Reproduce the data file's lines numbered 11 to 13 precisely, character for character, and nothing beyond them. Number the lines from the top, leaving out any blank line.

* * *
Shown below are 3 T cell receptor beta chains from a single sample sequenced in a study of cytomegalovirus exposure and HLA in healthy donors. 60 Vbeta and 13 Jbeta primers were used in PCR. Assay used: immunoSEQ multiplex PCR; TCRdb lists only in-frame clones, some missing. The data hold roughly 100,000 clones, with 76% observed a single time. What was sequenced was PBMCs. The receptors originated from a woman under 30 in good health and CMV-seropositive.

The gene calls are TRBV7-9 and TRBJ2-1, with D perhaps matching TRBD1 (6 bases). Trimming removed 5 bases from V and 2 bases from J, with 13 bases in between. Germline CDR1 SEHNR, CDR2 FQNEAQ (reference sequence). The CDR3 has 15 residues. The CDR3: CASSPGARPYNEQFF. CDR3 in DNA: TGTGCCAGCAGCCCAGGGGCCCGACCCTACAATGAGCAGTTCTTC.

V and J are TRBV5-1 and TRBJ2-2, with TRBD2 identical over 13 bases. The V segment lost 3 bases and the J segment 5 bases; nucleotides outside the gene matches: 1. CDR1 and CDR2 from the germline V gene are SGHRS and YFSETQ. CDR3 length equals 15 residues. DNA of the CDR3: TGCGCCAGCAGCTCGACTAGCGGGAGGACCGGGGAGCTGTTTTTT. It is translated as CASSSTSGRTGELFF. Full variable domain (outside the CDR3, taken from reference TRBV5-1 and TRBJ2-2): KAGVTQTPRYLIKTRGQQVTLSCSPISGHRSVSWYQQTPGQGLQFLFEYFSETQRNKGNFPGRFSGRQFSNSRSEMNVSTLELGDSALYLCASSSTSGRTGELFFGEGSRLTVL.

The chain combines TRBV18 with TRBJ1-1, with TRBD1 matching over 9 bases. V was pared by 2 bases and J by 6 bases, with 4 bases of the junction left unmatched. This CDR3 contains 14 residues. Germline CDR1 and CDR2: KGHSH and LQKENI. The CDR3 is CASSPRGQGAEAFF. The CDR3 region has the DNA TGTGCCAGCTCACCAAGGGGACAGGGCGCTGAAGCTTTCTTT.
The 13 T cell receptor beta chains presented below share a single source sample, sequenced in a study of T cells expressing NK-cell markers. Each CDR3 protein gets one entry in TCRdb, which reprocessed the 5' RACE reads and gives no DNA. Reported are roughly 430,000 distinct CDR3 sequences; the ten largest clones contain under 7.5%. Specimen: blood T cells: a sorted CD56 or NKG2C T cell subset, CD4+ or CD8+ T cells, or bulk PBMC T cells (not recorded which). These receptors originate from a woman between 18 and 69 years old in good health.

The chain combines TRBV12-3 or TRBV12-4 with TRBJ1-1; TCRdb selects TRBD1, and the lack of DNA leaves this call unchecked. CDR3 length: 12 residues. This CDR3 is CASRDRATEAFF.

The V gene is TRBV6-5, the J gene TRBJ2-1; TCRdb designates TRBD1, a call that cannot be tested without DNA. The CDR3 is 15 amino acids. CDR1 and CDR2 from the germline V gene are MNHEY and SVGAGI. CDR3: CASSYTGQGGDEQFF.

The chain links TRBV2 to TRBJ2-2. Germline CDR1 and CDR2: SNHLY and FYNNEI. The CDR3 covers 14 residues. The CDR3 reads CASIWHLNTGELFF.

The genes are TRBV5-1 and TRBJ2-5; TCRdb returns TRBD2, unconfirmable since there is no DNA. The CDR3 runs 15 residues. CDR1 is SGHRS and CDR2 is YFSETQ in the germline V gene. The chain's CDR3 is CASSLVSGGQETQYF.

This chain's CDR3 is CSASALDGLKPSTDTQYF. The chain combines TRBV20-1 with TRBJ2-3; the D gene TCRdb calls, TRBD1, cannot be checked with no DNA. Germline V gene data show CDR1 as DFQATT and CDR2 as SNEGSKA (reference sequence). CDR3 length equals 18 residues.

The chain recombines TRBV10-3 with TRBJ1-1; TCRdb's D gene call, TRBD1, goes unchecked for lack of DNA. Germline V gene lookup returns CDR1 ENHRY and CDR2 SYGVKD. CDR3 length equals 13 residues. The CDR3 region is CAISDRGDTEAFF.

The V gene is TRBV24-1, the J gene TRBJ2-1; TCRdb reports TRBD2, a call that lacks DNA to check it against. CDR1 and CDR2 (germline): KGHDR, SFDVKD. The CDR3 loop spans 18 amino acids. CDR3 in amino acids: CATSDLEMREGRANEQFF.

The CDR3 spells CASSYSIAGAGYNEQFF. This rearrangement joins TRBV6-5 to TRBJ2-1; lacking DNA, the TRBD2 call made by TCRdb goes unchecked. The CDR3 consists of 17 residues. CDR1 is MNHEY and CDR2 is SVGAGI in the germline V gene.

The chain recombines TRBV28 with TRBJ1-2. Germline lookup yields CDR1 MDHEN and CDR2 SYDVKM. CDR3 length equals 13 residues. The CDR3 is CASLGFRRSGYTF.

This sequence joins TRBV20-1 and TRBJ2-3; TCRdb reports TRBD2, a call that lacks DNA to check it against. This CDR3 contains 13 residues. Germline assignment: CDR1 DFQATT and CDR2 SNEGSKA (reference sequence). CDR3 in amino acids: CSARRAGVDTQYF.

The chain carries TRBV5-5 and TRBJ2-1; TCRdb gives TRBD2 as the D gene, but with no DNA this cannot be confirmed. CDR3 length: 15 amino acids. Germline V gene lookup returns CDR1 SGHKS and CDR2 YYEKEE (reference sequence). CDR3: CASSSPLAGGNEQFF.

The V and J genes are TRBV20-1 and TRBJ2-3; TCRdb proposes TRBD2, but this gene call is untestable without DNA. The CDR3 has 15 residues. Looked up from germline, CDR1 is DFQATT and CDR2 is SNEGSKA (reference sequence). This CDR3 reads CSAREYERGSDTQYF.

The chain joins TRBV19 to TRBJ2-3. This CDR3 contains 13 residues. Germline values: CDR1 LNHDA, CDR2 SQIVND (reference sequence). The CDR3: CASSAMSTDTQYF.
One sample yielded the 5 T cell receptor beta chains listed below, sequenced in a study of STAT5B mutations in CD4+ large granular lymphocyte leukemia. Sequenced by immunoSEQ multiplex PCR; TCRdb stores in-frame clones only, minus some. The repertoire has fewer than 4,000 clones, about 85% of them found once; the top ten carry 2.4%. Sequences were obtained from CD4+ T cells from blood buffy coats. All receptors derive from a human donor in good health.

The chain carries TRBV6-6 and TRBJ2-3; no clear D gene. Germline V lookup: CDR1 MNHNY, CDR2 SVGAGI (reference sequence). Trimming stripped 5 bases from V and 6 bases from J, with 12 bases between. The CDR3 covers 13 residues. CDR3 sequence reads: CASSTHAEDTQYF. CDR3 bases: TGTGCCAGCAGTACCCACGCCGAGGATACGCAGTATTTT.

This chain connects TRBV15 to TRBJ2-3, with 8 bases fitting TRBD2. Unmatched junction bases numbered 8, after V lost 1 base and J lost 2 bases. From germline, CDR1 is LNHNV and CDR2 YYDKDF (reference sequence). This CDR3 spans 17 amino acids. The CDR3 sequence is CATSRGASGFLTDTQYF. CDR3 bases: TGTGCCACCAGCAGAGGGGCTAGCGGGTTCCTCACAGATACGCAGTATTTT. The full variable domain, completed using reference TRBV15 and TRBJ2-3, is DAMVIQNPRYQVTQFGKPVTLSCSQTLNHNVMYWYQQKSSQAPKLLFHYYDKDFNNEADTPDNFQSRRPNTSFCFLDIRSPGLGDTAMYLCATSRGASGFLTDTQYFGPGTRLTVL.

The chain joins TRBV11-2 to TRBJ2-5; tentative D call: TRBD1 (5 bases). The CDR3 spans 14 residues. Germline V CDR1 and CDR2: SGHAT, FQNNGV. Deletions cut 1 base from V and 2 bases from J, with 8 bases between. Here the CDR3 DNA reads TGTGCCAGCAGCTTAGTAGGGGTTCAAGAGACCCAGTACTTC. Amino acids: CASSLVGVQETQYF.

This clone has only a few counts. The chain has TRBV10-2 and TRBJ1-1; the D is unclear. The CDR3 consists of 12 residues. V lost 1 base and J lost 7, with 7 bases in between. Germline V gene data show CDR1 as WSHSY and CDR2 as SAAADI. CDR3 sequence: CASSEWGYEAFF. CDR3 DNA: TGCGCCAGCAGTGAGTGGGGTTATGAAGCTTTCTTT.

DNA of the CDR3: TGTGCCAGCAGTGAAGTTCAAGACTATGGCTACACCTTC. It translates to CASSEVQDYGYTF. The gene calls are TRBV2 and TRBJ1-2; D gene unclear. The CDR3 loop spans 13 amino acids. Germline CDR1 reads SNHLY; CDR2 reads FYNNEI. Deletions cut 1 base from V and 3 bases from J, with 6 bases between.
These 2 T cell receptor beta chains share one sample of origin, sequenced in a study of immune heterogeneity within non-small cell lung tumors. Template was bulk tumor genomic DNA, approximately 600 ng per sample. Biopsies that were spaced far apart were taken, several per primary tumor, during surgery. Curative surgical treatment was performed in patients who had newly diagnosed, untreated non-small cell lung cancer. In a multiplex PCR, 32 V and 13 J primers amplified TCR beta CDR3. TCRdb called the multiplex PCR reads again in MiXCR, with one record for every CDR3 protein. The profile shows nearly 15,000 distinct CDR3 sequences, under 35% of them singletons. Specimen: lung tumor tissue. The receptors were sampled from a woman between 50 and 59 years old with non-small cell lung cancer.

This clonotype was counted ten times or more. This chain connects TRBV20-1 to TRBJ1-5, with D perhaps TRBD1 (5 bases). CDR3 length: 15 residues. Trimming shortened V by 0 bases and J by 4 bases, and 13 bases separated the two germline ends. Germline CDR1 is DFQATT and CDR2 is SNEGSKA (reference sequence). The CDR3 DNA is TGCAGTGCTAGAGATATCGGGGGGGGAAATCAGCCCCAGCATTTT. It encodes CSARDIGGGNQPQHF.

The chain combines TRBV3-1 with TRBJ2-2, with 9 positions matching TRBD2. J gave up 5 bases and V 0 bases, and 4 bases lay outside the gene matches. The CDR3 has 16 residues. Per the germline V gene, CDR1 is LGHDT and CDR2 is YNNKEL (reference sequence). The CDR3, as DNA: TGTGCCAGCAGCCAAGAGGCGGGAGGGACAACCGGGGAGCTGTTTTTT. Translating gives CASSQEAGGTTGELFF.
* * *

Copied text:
The chain recombines TRBV10-3 with TRBJ1-1; TCRdb's D gene call, TRBD1, goes unchecked for lack of DNA. Germline V gene lookup returns CDR1 ENHRY and CDR2 SYGVKD. CDR3 length equals 13 residues. The CDR3 region is CAISDRGDTEAFF.

The V gene is TRBV24-1, the J gene TRBJ2-1; TCRdb reports TRBD2, a call that lacks DNA to check it against. CDR1 and CDR2 (germline): KGHDR, SFDVKD. The CDR3 loop spans 18 amino acids. CDR3 in amino acids: CATSDLEMREGRANEQFF.

The CDR3 spells CASSYSIAGAGYNEQFF. This rearrangement joins TRBV6-5 to TRBJ2-1; lacking DNA, the TRBD2 call made by TCRdb goes unchecked. The CDR3 consists of 17 residues. CDR1 is MNHEY and CDR2 is SVGAGI in the germline V gene.